Social disintegration, or failure to re-integrate, is not a theme of fiction but a disastrous consequence of military service. As of early October, US Iraq invasion casualties already number over 69,000. A significant number of these veterans will require ongoing medical rehabilitative care. This is not a guess. Look at the conclusions of the National Academy of Sciences in their publication, Gulf War and Health: Volume 6. Physiologic, Psychologic, and Psychosocial Effects of Deployment- Related Stress. The findings point to growing severity of problems with a proportionate growth in need for services like West LA is supposed to provide.
In cold, scientific phrasing, the report notes, “there is a causal relationship between deployment to a war zone and a specific health effect in humans”. The scientists divide the injuries into those with clear causation between war and later health effects--psychiatric disorders, including PTSD, other anxiety disorders, and depressive disorders, alcohol abuse, accidental death in the early years after deployment, suicide in the early years after deployment, marital and family conflict—and injuries likely caused by exposure to war-- drug abuse, chronic fatigue syndrome, gastrointestinal symptoms, skin disorders, fibromyalgia and chronic widespread pain, increased symptom reporting, unexplained illness, incarceration.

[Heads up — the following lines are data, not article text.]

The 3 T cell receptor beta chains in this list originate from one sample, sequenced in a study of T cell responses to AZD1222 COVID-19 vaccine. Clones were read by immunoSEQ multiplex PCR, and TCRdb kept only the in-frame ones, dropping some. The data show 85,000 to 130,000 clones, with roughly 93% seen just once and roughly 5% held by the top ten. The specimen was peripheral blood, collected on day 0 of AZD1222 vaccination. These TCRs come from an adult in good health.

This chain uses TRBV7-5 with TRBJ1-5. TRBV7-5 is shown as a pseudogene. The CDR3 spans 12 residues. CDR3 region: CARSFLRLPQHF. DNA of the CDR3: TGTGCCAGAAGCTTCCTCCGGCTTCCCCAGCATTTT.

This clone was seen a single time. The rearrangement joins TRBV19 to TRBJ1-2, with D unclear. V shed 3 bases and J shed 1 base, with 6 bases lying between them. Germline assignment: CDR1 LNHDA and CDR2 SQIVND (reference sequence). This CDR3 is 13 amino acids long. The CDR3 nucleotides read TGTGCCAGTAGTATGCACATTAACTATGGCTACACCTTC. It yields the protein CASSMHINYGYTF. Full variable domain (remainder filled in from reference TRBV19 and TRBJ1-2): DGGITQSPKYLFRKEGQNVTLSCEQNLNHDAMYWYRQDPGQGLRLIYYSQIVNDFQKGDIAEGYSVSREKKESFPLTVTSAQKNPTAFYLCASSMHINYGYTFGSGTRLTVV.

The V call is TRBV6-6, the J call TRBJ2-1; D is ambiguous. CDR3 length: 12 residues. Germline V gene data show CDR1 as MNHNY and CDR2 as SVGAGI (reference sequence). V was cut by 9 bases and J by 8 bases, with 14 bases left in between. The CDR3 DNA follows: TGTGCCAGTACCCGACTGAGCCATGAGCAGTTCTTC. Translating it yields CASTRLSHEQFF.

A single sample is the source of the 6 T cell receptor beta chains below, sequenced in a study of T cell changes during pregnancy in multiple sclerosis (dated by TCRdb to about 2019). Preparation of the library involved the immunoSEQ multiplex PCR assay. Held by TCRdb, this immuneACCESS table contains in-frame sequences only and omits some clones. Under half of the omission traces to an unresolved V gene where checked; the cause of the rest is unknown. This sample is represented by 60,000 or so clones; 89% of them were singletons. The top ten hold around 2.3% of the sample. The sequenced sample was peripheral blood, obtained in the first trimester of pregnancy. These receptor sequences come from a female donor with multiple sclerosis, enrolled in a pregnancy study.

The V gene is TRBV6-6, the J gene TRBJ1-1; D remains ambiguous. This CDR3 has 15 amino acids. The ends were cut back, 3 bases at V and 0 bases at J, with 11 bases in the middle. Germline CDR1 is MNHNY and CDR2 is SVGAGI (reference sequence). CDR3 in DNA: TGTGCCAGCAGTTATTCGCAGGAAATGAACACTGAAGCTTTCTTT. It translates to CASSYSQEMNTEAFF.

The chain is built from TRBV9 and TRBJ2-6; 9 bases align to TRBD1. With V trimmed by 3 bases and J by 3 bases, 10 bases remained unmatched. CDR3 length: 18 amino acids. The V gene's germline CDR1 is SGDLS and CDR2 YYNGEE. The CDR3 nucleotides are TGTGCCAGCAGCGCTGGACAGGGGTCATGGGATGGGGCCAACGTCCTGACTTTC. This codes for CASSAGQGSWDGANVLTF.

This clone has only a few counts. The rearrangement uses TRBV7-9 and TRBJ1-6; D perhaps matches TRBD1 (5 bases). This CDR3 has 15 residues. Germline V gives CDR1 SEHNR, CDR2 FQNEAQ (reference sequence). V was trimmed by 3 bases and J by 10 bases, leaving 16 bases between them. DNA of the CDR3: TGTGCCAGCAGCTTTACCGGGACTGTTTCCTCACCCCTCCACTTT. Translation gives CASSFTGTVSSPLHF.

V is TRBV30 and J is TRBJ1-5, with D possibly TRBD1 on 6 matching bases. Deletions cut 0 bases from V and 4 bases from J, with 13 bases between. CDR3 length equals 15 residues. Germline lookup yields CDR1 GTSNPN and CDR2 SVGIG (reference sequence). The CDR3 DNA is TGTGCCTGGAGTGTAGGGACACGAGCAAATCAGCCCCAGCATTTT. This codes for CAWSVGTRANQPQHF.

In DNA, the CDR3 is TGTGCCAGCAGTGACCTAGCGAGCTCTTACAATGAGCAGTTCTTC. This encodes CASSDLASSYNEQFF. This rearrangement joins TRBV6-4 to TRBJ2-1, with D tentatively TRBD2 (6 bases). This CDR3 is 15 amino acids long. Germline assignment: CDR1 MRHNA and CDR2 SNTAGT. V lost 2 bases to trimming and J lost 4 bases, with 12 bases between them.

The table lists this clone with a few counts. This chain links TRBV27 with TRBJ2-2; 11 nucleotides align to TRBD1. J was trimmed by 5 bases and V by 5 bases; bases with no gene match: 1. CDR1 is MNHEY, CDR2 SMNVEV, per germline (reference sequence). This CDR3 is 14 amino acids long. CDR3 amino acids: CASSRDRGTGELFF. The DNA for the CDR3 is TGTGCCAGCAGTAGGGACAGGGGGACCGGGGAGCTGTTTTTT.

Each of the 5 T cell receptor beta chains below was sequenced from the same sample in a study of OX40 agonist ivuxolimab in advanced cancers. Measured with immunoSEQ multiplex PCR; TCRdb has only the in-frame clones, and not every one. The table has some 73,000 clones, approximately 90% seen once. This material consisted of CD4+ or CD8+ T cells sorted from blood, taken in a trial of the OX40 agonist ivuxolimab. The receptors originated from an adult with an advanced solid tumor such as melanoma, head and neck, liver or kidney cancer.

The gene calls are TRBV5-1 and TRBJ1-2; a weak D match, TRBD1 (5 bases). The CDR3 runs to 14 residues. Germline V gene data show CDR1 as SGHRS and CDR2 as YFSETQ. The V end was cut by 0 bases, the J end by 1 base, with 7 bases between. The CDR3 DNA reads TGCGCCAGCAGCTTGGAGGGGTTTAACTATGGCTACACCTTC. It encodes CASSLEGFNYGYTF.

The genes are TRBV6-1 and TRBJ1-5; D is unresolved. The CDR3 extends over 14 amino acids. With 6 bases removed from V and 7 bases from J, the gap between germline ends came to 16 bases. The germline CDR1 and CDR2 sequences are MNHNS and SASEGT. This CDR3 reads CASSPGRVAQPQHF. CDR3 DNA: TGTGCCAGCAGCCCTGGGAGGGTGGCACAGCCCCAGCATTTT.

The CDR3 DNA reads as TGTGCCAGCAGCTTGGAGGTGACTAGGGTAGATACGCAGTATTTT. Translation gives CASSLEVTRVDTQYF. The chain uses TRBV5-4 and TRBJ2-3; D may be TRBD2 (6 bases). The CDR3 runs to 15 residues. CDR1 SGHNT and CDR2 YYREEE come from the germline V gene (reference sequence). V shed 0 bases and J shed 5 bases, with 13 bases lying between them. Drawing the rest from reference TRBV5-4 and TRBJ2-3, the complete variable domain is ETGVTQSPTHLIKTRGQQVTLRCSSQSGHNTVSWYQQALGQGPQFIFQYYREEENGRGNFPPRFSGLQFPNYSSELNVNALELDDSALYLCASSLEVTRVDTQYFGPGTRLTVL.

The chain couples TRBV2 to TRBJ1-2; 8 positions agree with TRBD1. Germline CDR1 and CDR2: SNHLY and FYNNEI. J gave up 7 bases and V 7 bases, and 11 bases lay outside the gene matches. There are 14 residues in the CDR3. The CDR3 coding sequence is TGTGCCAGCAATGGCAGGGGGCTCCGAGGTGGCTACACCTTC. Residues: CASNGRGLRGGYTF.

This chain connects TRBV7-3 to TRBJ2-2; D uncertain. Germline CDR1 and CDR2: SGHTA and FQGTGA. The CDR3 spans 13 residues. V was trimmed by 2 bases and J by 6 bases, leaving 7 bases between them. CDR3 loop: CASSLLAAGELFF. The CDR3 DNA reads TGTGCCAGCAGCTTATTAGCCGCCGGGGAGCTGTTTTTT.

Read the fiction then read the science and find the congruencies. As usual, the artist has it right, depicting all along what society wants to deny, or hide.
David tangled with Walter Reed's image machine when he wanted to attend a ceremony for a fellow amputee, a Mexican national who was being granted U.S. citizenship by President Bush. A case worker quizzed him about what he would wear. It was summer, so David said shorts. The case manager said the media would be there and shorts were not advisable because the amputees would be seated in the front row. " 'Are you telling me that I can't go to the ceremony 'cause I'm an amputee?' " David recalled asking. "She said, 'No, I'm saying you need to wear pants.' " David told the case worker, "I'm not ashamed of what I did, and y'all shouldn't be neither." When the guest list came out for the ceremony, his name was not on it.
It’s Veterans Day, raza; you know who you are. Celebrate. Be glad you are alive. If you’re a veteran, this is for you:
Fotos: Top. Michael Sedano posing next to a Korean home near Bravo Battery 7/5. Middle, Jane Fonda, Ron Kovic at USC's Tommy Trojan. Bottom: Bob Handy standing up for Veterans land. See link.